More than 14,000 people want Richmond voters to decide whether the city charter should include language that could stymie the $1.4 billion plans to replace the Richmond Coliseum.
Paul Goldman, a former head of the Democratic Party of Virginia, led a signature drive seeking a referendum on the proposed charter change on the November ballot. The change Goldman is seeking would require 51% of the money captured through a special tax zone that is integral to the arena deal’s financing to instead go toward modernizing city schools.
“This is aimed at ensuring that the financing going into these kinds of projects ... can never happen again, ever, unless approved by voters and the City Council,” said Goldman, adding that it is “not aimed at any specific project.”
The general registrar is in the process of verifying that the signatures Goldman submitted belong to registered city voters and must inform the Richmond Circuit Court of its findings by mid-August. If the proposal clears those hurdles and voters endorse it in November, it would still require approval from the Virginia General Assembly and the governor to take effect.
Mayor Levar Stoney’s administration has spent the past 13 months negotiating a deal to replace the arena with a private group led by Dominion CEO Thomas F. Farrell II. Stoney publicly pledged support for its plans last November but has yet to submit them to the City Council for review, citing ongoing negotiations with Farrell’s group, NH District Corp.
A Stoney spokesman said the mayor opposed the proposed charter change.
“It doesn’t accomplish anything new, and would only impede the city’s ability to work directly with our communities to make this a deal that works for all Richmonders,” said Jim Nolan, the spokesman.
Nolan added that Stoney last year pledged $600 million in projected new tax revenue from the project for Richmond Public Schools over 30 years. The new development would generate $1.2 billion in new taxes over the period beyond what it would cost the city to pay for its portion of the project, according to projections by a Stoney-hired consultant.
Jeff Kelley, a spokesman for NH District Corp., declined to comment on the matter.
NH District Corp. was formed to pitch the city a $1.4 billion plan combining private investment and tax dollars to redevelop roughly 21 acres of publicly owned downtown real estate around a new arena.
Its plans call for a 17,500-seat arena that would replace the Richmond Coliseum; a 527-room high-rise hotel; more than 3,000 apartments, with 680 reserved for people earning less than the region’s median income; 790,000 square feet of office space; 275,000 square feet of retail and restaurant space; a $10 million renovation of the Blues Armory; and space for a new transfer plaza for GRTC Transit System bus riders.
The public portion of the project would be largely underwritten by the creation of the city’s first tax-increment financing district. Establishing the zone would divert new tax revenue from growing real estate assessments within its bounds to pay down bonds for construction of the arena, renovation of the Blues Armory and infrastructure improvements in a roughly 10-block area north of Broad Street where the project would rise.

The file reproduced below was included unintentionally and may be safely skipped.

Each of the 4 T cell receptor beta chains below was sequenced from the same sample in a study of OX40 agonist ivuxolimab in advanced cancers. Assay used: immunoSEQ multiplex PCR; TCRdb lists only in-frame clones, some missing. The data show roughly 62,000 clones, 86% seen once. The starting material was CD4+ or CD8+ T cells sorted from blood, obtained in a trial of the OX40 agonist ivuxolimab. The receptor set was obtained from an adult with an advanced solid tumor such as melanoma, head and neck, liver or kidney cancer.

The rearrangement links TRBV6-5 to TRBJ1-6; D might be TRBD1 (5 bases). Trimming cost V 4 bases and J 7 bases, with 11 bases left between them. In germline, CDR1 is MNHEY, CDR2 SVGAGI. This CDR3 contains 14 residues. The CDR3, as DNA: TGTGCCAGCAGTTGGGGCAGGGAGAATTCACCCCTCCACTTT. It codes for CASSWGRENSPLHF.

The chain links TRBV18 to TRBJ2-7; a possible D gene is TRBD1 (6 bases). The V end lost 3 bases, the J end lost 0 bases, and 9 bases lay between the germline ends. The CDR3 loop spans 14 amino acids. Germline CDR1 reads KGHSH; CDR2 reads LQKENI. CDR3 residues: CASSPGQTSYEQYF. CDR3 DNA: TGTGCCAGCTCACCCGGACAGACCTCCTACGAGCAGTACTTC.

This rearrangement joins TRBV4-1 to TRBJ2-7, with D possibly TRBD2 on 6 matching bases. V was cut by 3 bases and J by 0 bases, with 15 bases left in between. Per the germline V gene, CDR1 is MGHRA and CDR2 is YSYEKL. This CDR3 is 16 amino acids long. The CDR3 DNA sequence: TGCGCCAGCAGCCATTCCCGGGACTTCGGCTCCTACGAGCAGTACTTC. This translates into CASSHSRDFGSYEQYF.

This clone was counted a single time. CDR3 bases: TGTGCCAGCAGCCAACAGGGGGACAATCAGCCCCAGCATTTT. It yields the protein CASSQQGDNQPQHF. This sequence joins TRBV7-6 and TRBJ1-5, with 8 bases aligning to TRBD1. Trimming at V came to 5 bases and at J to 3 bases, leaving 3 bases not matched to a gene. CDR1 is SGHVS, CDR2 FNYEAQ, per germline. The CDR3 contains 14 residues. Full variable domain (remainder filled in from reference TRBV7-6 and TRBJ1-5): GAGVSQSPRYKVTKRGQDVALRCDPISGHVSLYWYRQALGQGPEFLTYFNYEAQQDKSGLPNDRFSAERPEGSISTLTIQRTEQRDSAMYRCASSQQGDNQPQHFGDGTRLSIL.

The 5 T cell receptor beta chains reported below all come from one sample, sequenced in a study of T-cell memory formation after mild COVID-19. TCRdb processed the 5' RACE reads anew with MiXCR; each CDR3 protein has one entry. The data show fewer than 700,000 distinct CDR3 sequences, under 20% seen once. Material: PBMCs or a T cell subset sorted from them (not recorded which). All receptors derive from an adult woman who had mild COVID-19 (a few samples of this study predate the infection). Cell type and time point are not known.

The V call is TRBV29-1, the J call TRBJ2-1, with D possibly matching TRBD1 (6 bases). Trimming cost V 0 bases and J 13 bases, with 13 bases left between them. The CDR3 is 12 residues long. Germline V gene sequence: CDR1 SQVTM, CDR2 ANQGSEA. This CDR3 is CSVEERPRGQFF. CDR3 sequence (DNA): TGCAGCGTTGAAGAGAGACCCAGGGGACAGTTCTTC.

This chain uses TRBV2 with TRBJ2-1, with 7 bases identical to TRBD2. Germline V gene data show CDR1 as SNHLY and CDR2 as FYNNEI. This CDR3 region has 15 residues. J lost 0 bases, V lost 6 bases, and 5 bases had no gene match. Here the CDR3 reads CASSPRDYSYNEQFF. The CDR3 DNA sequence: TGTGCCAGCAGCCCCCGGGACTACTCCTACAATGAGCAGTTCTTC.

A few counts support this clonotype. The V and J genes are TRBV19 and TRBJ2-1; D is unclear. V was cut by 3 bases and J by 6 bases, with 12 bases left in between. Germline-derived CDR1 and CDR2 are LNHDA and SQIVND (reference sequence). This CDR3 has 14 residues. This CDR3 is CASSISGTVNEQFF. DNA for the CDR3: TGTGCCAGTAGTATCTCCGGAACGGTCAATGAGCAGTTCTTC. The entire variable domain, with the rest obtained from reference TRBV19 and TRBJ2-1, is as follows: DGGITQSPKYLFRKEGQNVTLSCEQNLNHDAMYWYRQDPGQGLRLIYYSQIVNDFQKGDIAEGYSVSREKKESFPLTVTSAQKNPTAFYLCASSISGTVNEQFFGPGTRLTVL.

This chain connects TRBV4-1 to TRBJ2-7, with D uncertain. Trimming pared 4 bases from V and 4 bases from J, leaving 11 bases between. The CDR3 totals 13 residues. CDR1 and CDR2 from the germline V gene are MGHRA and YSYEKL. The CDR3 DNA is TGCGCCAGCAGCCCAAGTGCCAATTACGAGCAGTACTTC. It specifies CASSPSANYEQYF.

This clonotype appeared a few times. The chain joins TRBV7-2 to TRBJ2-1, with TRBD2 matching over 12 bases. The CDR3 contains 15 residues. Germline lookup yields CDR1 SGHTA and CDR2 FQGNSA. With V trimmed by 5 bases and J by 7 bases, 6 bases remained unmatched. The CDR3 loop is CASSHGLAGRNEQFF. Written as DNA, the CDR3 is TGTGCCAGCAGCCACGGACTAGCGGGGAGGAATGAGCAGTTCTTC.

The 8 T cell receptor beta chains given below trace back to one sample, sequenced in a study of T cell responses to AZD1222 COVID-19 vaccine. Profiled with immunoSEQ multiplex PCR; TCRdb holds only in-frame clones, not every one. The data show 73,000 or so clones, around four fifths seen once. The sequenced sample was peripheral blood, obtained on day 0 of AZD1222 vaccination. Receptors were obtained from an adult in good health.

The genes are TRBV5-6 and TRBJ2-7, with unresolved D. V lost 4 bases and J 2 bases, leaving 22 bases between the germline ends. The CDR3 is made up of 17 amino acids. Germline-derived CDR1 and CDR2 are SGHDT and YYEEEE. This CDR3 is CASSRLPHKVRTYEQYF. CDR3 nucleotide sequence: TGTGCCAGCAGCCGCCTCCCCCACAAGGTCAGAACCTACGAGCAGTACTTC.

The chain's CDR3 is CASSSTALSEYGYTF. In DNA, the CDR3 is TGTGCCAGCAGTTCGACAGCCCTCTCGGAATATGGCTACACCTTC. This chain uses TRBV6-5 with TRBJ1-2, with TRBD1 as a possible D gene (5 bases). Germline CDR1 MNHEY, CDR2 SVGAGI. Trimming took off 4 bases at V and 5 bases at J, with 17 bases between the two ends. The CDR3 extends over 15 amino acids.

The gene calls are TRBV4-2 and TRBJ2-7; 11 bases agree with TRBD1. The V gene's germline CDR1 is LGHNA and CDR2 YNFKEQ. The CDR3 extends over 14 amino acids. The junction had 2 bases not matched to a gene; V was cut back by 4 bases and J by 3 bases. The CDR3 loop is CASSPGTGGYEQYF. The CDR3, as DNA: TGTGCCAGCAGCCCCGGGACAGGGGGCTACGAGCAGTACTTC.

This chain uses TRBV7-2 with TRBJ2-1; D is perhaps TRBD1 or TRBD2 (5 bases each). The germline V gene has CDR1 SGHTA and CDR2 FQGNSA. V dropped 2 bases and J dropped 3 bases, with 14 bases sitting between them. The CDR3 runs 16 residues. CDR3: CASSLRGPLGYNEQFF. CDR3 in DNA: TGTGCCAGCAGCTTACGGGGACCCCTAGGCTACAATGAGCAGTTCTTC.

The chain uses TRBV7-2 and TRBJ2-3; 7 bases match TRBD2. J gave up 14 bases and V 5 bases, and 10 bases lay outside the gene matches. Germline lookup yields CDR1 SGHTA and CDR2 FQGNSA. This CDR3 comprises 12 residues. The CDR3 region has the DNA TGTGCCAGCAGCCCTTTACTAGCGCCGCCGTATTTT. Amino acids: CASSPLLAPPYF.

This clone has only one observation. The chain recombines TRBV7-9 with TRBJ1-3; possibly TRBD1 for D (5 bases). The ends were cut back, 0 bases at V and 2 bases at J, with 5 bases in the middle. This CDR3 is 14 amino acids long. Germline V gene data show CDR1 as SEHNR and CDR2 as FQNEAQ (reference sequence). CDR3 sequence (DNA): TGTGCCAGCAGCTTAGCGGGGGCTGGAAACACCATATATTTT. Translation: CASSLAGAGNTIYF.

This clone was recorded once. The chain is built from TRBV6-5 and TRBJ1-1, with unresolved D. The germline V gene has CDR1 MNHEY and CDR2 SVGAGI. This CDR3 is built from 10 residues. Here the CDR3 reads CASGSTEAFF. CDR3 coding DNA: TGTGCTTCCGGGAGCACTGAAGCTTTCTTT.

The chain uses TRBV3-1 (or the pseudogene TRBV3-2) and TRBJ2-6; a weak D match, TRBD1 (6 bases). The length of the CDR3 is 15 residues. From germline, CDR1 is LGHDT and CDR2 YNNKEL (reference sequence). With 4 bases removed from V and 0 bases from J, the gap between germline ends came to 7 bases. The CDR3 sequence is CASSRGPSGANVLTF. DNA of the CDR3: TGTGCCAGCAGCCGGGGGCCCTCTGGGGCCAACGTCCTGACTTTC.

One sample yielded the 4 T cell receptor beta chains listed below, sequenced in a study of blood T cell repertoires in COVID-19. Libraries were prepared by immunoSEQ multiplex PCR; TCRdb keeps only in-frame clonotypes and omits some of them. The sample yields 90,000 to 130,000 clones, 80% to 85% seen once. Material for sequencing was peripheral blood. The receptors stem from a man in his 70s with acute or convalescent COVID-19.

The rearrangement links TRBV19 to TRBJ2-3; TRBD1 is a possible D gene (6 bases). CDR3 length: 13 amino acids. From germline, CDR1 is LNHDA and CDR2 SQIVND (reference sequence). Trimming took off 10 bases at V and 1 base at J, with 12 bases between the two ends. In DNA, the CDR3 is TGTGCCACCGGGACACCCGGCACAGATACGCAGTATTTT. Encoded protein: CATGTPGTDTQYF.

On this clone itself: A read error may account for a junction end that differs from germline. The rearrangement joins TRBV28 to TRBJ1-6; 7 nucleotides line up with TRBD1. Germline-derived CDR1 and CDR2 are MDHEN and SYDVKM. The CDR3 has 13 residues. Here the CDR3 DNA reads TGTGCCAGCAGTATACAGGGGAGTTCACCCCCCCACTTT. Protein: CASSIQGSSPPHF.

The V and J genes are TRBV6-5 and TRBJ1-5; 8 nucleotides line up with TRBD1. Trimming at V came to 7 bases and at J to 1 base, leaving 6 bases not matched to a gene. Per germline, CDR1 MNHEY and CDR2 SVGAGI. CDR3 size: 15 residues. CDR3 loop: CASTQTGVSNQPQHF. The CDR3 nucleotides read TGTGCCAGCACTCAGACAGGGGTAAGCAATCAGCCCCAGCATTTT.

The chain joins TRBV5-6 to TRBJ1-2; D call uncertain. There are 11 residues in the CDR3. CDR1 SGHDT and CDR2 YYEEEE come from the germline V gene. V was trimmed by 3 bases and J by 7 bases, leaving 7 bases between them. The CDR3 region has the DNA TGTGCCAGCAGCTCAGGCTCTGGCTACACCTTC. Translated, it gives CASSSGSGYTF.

The Stoney administration wants to expand the zone to encompass an area eight times larger to capture more tax revenue, including taxes from a new office tower Dominion built downtown, as well as a second tower for which it has submitted plans to the city. The City Council has final say on the boundaries of the zone.
NH District would privately source $1.1 billion to pay for its plans. The city would be responsible for paying $220 million for the new arena, $10 million for the armory renovation, and the cost of infrastructure improvements in the project area. City officials have said they would cover the costs with a $350 million bond offering, potentially through the Richmond Economic Development Authority.
Over 30 years, the city would owe $620 million in principal and interest payments to investors who buy the bonds. A Stoney-hired consultant found the city could make enough new tax revenue on the project to pay back what it owes in as little as 18 years, city officials have said. That would bring the total tab down below $500 million.
Goldman, a self-identified skeptic of the project, said at a news conference Thursday that he began gathering signatures seeking the charter change last year. He said he worked with a team of roughly 50 people to gather about 14,400 signatures — well over the roughly 10,340 it would need to appear on the ballot.
Joining Goldman at the news conference was Elizabeth Charity, who said she helped gather signatures because she was appalled at the state of the city’s school buildings. Goldman declined to answer questions about whether the people who helped him canvass were paid for their efforts, and, if they were, whether he paid them personally.
The proposed change would also prohibit the city from raising the meals tax rate for at least five years. After that, city leaders could increase the rate only if a majority of voters supported doing so. Stoney proposed, and the council approved, increasing the meals tax rate from 6% to 7.5% in 2018 to fund $150 million in borrowing to build three new schools. Construction on all three buildings is underway.
This isn’t Goldman’s first bid to amend the charter by way of petition drive. In 2017, he canvassed with the Richmond Crusade for Voters for a referendum requiring Stoney to present the council with a plan to fully fund the modernization of city schools or admit it couldn’t be done. Voters supported it overwhelmingly. Stoney complied last December, and the council signed off on the nonbinding plan earlier this year.